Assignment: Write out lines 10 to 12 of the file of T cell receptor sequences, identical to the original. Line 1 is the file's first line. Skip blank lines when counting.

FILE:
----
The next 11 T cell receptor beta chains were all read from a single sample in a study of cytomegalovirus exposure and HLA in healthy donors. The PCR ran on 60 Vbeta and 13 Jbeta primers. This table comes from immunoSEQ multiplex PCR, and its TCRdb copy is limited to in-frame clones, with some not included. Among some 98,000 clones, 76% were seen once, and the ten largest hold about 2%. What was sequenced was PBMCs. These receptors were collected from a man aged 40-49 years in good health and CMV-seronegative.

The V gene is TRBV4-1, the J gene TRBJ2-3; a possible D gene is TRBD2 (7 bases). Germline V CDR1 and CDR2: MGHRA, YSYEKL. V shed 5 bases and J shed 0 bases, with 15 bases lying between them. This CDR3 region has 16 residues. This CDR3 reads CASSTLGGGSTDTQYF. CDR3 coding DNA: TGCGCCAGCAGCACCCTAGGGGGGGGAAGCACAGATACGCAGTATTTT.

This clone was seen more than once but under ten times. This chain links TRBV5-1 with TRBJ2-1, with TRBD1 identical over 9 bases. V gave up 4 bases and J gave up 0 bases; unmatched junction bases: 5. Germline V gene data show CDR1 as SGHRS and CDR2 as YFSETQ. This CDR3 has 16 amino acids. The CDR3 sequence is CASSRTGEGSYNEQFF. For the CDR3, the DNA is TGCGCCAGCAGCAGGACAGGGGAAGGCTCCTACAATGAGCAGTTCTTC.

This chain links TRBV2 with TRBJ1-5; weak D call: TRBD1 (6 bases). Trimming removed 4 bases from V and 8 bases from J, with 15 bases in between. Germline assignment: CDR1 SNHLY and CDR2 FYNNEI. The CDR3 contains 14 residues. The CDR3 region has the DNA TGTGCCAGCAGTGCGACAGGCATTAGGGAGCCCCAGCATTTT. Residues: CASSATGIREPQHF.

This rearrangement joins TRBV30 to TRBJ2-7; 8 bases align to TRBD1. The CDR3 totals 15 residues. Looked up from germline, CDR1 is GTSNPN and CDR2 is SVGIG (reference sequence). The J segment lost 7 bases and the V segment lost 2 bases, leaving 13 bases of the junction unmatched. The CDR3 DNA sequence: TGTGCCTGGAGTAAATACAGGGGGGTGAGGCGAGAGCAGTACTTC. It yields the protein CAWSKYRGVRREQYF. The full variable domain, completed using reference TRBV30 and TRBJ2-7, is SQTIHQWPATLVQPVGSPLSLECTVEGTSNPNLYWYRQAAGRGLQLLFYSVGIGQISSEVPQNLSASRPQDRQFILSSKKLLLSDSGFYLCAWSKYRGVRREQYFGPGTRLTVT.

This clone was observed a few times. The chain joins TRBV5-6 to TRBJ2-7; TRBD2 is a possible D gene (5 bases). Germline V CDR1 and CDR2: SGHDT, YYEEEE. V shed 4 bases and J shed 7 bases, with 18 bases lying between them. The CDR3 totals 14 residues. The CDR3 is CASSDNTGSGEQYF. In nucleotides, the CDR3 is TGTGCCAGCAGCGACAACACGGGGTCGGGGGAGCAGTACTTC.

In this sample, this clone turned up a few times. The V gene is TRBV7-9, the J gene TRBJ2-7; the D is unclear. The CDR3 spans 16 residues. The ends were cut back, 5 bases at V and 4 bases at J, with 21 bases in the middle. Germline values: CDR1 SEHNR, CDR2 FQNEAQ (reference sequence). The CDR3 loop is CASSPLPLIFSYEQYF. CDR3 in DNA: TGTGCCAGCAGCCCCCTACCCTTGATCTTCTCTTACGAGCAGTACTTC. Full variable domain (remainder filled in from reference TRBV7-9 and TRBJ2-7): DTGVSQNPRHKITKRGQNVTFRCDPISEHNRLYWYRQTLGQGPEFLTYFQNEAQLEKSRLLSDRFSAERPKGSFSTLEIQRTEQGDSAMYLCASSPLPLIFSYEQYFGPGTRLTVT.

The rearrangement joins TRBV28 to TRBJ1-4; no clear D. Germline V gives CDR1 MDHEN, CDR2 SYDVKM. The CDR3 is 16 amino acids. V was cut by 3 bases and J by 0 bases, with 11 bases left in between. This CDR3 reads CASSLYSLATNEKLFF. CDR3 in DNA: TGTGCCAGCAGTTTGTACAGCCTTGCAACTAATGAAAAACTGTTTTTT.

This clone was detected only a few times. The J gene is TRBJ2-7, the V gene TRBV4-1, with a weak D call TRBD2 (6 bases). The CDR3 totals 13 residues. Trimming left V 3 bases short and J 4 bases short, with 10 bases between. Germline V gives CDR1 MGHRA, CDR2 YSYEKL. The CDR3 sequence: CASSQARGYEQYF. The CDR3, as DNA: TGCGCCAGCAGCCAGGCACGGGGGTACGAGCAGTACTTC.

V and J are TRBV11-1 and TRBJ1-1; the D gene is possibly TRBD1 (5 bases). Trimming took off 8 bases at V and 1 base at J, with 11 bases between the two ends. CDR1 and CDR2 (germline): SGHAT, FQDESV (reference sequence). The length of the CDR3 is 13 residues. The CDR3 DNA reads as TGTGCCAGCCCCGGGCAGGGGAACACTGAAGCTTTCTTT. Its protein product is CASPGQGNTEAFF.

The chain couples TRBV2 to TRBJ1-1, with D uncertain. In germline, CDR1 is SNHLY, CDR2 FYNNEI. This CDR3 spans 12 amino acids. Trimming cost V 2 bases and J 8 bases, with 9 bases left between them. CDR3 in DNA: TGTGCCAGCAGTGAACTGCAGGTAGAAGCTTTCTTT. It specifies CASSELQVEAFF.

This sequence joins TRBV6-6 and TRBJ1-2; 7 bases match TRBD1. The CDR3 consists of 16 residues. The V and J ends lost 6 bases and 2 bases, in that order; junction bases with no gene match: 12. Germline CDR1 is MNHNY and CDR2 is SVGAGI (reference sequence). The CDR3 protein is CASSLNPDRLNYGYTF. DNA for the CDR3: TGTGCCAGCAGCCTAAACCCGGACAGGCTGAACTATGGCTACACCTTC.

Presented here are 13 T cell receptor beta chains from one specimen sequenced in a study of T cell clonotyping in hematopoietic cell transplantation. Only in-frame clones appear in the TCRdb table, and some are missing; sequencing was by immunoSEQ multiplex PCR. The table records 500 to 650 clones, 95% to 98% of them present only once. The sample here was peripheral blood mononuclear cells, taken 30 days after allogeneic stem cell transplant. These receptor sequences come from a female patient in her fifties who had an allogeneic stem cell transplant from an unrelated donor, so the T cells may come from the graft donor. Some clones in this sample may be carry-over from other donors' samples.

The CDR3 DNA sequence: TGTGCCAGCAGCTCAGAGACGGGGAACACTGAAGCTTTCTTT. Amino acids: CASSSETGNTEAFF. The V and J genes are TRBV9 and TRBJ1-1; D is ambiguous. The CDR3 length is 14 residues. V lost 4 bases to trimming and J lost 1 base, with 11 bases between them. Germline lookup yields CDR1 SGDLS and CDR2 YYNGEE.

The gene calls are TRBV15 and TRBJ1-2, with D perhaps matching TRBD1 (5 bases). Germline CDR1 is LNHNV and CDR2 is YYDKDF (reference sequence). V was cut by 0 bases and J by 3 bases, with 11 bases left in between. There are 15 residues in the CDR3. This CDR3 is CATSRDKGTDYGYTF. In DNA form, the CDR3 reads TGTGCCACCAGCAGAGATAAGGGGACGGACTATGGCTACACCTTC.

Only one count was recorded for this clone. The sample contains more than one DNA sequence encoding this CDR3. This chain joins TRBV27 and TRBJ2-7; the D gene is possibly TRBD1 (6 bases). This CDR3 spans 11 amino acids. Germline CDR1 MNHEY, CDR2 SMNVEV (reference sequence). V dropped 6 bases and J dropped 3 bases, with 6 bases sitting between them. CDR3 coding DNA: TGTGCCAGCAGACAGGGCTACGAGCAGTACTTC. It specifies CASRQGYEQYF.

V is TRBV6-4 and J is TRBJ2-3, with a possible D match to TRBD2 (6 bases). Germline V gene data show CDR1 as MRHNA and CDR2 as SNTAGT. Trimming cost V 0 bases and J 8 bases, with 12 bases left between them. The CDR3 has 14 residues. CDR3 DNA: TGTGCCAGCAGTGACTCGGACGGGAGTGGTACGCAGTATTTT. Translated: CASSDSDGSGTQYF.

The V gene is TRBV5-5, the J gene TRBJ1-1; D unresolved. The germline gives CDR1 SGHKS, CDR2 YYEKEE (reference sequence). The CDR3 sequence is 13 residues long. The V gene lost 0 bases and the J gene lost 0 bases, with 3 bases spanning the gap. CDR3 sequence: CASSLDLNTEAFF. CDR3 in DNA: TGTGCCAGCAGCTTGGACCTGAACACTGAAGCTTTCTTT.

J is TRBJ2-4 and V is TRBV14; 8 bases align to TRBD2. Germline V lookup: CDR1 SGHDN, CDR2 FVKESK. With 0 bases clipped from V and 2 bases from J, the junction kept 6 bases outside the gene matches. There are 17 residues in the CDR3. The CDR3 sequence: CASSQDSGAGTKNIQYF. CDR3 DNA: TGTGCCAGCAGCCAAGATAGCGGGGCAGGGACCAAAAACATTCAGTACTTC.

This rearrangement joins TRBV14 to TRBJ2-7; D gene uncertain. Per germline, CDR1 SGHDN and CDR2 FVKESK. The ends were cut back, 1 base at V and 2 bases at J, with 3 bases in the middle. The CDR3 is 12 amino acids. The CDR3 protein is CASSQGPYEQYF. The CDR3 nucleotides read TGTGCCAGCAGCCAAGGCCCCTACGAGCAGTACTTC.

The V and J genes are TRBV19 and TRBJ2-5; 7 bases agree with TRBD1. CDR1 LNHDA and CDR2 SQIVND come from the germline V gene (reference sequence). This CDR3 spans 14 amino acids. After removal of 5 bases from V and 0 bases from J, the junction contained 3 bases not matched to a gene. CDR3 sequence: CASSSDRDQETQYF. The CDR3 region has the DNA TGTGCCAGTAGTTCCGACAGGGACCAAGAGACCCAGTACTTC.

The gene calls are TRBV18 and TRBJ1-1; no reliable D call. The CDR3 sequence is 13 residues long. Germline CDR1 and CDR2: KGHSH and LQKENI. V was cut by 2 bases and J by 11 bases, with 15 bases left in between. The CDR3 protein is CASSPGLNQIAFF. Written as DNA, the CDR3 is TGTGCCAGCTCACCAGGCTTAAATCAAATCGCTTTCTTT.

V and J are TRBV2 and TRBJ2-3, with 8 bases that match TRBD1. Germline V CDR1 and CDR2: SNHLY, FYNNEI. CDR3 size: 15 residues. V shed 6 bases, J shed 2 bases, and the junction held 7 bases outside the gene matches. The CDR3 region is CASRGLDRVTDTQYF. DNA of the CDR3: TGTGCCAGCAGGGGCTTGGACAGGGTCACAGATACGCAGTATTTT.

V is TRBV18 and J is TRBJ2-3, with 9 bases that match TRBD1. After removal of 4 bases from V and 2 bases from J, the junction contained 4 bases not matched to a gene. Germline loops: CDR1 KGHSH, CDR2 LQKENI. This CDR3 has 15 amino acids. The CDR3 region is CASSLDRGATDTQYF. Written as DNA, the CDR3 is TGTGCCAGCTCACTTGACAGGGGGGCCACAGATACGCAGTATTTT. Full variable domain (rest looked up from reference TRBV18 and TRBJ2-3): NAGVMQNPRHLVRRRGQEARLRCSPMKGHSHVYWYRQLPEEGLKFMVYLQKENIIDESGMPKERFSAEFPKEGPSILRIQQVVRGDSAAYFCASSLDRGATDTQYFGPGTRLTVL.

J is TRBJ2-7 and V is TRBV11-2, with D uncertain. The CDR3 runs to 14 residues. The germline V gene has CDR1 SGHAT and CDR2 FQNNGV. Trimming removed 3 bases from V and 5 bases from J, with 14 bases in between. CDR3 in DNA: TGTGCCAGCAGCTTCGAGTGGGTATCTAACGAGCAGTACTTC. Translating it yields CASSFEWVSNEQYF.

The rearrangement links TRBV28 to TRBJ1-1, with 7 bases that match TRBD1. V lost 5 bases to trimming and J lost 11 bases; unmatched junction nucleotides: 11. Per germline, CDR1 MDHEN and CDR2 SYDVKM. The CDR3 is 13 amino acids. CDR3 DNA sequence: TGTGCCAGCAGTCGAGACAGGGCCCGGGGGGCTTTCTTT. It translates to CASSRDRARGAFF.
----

V and J are TRBV11-1 and TRBJ1-1; the D gene is possibly TRBD1 (5 bases). Trimming took off 8 bases at V and 1 base at J, with 11 bases between the two ends. CDR1 and CDR2 (germline): SGHAT, FQDESV (reference sequence). The length of the CDR3 is 13 residues. The CDR3 DNA reads as TGTGCCAGCCCCGGGCAGGGGAACACTGAAGCTTTCTTT. Its protein product is CASPGQGNTEAFF.

The chain couples TRBV2 to TRBJ1-1, with D uncertain. In germline, CDR1 is SNHLY, CDR2 FYNNEI. This CDR3 spans 12 amino acids. Trimming cost V 2 bases and J 8 bases, with 9 bases left between them. CDR3 in DNA: TGTGCCAGCAGTGAACTGCAGGTAGAAGCTTTCTTT. It specifies CASSELQVEAFF.

This sequence joins TRBV6-6 and TRBJ1-2; 7 bases match TRBD1. The CDR3 consists of 16 residues. The V and J ends lost 6 bases and 2 bases, in that order; junction bases with no gene match: 12. Germline CDR1 is MNHNY and CDR2 is SVGAGI (reference sequence). The CDR3 protein is CASSLNPDRLNYGYTF. DNA for the CDR3: TGTGCCAGCAGCCTAAACCCGGACAGGCTGAACTATGGCTACACCTTC.